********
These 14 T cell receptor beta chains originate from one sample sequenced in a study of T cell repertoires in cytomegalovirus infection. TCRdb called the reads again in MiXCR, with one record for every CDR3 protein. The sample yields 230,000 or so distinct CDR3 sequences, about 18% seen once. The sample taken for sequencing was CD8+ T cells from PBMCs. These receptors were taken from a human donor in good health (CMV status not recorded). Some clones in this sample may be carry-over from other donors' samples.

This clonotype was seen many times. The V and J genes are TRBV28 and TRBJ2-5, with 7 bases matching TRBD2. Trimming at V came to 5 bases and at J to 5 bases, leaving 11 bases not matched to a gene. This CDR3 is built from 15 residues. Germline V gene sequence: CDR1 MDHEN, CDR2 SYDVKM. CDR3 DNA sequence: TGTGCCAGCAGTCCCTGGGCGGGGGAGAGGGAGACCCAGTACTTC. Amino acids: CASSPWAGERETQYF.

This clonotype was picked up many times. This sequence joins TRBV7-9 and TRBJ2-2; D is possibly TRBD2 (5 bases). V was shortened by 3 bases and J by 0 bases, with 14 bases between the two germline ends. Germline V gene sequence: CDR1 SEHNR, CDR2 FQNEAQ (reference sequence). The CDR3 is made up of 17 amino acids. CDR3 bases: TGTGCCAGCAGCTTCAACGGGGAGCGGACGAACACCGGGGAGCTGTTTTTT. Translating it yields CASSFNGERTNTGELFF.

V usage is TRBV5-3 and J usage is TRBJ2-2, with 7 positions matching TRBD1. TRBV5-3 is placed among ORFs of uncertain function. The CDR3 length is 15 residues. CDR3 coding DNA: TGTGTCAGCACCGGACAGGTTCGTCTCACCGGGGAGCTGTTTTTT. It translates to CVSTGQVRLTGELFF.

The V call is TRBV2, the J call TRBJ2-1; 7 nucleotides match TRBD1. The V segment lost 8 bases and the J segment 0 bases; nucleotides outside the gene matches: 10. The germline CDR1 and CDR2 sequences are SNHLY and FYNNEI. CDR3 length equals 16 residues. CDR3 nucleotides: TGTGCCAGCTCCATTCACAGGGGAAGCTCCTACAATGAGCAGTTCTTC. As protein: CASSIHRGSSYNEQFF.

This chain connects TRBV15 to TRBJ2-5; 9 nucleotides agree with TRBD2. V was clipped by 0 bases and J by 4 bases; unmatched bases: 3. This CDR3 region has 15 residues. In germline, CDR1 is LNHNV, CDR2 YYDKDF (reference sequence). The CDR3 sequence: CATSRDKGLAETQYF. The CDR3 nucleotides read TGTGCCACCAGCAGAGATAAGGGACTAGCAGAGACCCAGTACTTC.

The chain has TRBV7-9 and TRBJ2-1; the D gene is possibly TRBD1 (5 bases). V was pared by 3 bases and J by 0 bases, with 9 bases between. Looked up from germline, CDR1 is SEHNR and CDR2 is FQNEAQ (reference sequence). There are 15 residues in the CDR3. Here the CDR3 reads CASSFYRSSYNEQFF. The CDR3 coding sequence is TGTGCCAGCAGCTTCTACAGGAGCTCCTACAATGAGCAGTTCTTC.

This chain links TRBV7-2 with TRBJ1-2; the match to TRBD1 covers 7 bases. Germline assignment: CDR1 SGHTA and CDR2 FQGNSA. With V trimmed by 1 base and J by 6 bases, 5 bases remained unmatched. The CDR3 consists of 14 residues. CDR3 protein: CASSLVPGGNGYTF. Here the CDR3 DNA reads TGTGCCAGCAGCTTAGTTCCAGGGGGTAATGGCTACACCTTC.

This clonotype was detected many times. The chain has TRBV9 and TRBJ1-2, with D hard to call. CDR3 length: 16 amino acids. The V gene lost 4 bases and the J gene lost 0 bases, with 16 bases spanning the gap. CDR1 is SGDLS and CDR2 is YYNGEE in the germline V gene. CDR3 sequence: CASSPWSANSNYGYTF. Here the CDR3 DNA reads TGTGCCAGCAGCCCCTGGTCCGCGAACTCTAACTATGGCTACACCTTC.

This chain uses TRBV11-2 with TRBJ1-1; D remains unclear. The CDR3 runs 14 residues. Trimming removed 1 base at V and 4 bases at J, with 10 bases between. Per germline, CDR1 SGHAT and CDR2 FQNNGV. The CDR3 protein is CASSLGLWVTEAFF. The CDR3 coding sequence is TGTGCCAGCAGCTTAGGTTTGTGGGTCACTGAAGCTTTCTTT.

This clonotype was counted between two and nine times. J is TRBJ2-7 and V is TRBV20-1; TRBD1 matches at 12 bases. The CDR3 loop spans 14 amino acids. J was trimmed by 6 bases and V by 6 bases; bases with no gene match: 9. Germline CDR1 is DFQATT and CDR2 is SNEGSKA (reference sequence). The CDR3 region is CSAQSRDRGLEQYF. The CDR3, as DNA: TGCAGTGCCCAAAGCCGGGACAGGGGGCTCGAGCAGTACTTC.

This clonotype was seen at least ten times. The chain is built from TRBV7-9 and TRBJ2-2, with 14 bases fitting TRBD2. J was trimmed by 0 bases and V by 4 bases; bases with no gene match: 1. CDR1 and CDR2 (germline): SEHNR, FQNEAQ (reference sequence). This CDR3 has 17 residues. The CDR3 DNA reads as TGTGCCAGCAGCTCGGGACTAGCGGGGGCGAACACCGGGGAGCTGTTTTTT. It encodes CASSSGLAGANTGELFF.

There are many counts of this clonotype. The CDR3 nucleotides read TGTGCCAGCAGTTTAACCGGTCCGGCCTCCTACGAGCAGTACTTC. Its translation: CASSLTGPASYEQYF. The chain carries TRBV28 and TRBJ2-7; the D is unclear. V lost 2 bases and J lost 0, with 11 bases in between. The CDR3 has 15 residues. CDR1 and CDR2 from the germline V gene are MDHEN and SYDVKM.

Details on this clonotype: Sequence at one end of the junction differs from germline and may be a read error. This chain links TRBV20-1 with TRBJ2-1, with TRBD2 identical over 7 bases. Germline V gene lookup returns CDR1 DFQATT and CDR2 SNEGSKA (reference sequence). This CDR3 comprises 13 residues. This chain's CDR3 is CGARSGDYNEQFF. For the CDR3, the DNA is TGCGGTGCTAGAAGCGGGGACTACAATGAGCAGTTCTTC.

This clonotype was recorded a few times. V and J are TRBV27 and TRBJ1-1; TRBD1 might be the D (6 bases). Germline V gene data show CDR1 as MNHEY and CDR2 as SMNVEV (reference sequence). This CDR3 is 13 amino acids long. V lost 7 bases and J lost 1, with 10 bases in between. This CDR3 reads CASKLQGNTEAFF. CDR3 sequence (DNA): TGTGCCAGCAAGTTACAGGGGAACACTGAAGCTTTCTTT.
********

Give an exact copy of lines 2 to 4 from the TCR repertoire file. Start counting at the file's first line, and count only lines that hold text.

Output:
This clonotype was seen many times. The V and J genes are TRBV28 and TRBJ2-5, with 7 bases matching TRBD2. Trimming at V came to 5 bases and at J to 5 bases, leaving 11 bases not matched to a gene. This CDR3 is built from 15 residues. Germline V gene sequence: CDR1 MDHEN, CDR2 SYDVKM. CDR3 DNA sequence: TGTGCCAGCAGTCCCTGGGCGGGGGAGAGGGAGACCCAGTACTTC. Amino acids: CASSPWAGERETQYF.

This clonotype was picked up many times. This sequence joins TRBV7-9 and TRBJ2-2; D is possibly TRBD2 (5 bases). V was shortened by 3 bases and J by 0 bases, with 14 bases between the two germline ends. Germline V gene sequence: CDR1 SEHNR, CDR2 FQNEAQ (reference sequence). The CDR3 is made up of 17 amino acids. CDR3 bases: TGTGCCAGCAGCTTCAACGGGGAGCGGACGAACACCGGGGAGCTGTTTTTT. Translating it yields CASSFNGERTNTGELFF.

V usage is TRBV5-3 and J usage is TRBJ2-2, with 7 positions matching TRBD1. TRBV5-3 is placed among ORFs of uncertain function. The CDR3 length is 15 residues. CDR3 coding DNA: TGTGTCAGCACCGGACAGGTTCGTCTCACCGGGGAGCTGTTTTTT. It translates to CVSTGQVRLTGELFF.